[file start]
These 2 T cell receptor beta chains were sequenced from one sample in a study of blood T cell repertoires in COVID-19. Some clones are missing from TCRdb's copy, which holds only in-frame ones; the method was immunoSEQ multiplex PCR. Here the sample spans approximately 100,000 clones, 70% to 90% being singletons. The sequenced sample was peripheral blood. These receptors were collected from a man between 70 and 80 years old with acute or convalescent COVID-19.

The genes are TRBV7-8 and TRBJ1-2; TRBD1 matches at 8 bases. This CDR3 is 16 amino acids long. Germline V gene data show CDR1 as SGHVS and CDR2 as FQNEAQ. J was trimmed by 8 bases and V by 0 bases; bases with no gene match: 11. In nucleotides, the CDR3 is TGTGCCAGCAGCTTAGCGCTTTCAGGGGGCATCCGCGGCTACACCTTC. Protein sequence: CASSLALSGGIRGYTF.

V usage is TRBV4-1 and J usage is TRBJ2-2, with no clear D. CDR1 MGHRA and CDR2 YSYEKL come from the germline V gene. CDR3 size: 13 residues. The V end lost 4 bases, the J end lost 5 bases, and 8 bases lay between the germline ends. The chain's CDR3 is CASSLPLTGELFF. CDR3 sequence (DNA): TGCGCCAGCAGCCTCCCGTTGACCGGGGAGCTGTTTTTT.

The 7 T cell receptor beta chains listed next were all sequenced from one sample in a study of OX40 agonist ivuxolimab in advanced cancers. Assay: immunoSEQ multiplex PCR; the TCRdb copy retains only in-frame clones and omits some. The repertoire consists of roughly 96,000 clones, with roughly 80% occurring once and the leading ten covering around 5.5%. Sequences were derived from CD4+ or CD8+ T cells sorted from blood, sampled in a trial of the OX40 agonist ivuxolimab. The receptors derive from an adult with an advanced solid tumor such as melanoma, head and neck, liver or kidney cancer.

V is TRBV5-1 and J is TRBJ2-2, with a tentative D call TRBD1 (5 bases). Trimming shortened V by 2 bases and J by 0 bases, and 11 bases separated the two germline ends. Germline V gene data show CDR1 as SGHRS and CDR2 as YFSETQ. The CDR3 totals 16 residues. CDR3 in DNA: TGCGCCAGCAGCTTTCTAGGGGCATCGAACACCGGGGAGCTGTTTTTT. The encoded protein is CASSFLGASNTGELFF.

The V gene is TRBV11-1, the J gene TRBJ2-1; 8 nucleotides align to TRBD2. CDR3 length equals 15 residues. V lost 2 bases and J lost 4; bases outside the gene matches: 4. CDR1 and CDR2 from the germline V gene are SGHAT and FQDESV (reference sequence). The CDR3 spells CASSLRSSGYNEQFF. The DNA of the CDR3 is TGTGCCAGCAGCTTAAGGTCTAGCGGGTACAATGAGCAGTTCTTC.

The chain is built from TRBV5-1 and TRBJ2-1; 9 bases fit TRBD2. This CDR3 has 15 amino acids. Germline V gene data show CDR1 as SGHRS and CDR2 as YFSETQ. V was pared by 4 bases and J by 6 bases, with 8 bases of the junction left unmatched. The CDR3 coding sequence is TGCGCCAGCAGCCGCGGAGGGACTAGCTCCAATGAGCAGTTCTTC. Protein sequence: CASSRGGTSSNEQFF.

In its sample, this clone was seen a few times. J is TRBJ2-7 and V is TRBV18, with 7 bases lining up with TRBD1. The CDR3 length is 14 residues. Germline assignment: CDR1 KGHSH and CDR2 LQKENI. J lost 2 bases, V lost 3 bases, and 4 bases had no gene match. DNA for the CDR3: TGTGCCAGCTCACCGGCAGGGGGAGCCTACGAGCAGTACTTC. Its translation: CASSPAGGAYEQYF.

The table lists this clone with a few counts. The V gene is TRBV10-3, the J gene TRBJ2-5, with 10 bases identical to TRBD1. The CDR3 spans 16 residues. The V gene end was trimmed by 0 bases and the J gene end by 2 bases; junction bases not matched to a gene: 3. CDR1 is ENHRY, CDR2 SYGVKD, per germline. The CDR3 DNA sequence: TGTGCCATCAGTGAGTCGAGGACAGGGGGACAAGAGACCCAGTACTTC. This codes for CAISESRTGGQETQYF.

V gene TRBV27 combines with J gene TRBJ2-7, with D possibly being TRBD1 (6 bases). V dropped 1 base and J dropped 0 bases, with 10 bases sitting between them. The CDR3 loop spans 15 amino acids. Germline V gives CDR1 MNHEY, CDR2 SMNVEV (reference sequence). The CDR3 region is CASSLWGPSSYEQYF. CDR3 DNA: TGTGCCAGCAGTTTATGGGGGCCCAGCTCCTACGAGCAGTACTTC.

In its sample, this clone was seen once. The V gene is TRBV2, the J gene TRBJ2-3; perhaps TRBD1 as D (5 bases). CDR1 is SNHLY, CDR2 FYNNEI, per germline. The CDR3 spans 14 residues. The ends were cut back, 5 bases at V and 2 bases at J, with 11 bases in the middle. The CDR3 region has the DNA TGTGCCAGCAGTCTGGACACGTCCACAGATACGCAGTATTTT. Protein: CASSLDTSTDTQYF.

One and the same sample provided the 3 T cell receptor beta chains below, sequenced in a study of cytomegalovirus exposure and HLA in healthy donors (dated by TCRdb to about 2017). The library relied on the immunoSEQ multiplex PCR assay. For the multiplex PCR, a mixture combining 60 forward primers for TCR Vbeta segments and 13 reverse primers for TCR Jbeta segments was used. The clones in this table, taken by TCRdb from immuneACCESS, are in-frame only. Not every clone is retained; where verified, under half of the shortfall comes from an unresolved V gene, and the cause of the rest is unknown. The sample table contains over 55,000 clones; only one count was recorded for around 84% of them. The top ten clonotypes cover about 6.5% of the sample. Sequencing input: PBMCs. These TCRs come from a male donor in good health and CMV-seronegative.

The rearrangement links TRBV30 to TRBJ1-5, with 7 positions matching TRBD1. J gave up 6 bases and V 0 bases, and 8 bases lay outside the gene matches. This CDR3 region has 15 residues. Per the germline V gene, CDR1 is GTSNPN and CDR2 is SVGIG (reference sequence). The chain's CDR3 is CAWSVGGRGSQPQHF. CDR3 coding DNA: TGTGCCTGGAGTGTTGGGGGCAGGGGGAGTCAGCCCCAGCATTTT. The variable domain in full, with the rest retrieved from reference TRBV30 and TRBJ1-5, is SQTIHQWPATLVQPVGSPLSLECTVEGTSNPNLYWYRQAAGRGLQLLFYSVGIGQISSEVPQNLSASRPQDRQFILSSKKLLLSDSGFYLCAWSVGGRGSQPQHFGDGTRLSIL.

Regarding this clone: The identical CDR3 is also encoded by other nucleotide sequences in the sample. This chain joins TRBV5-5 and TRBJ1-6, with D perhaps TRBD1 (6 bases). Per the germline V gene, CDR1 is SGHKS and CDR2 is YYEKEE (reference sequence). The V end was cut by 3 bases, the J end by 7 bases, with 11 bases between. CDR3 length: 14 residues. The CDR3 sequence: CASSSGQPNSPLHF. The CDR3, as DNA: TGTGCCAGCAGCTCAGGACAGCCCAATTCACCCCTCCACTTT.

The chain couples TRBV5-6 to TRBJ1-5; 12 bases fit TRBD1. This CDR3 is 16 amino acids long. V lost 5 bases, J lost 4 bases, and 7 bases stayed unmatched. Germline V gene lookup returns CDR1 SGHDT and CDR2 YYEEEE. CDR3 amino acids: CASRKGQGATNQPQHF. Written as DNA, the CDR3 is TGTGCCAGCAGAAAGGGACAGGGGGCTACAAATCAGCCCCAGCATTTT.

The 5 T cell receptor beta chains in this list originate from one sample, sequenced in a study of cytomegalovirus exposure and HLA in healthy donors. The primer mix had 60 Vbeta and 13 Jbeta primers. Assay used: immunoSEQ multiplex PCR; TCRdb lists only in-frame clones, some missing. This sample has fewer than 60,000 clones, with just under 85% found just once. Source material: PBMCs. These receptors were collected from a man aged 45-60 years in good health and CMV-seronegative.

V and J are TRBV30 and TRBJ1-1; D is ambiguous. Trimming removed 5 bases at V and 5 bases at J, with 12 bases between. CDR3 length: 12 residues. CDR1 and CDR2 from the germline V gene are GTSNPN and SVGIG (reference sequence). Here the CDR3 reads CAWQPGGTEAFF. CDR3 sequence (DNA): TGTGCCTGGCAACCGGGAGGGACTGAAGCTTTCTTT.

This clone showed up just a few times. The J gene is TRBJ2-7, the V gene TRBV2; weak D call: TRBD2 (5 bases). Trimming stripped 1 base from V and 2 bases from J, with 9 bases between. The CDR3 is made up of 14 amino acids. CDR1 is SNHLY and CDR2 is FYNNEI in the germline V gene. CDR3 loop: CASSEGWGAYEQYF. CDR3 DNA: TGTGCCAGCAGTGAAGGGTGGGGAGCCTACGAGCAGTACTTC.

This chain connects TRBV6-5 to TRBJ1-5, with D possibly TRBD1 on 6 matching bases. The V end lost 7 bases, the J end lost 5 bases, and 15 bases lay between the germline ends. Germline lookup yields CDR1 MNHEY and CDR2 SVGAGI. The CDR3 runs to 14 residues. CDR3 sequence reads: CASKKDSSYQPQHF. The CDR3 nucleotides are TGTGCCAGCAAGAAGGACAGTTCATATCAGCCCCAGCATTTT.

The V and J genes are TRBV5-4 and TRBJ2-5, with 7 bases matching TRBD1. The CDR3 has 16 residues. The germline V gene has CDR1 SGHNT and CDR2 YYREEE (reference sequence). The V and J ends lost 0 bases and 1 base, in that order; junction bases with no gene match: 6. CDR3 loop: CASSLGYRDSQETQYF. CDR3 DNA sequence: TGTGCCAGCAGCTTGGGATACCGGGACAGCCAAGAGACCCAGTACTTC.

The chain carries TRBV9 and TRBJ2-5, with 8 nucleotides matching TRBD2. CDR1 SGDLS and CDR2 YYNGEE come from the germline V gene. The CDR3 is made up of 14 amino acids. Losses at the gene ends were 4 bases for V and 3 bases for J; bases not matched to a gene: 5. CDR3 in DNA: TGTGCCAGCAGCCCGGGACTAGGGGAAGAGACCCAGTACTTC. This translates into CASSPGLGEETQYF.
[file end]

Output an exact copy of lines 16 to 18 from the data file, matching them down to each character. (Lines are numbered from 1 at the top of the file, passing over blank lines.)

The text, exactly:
The 5 T cell receptor beta chains in this list originate from one sample, sequenced in a study of cytomegalovirus exposure and HLA in healthy donors. The primer mix had 60 Vbeta and 13 Jbeta primers. Assay used: immunoSEQ multiplex PCR; TCRdb lists only in-frame clones, some missing. This sample has fewer than 60,000 clones, with just under 85% found just once. Source material: PBMCs. These receptors were collected from a man aged 45-60 years in good health and CMV-seronegative.

V and J are TRBV30 and TRBJ1-1; D is ambiguous. Trimming removed 5 bases at V and 5 bases at J, with 12 bases between. CDR3 length: 12 residues. CDR1 and CDR2 from the germline V gene are GTSNPN and SVGIG (reference sequence). Here the CDR3 reads CAWQPGGTEAFF. CDR3 sequence (DNA): TGTGCCTGGCAACCGGGAGGGACTGAAGCTTTCTTT.

This clone showed up just a few times. The J gene is TRBJ2-7, the V gene TRBV2; weak D call: TRBD2 (5 bases). Trimming stripped 1 base from V and 2 bases from J, with 9 bases between. The CDR3 is made up of 14 amino acids. CDR1 is SNHLY and CDR2 is FYNNEI in the germline V gene. CDR3 loop: CASSEGWGAYEQYF. CDR3 DNA: TGTGCCAGCAGTGAAGGGTGGGGAGCCTACGAGCAGTACTTC.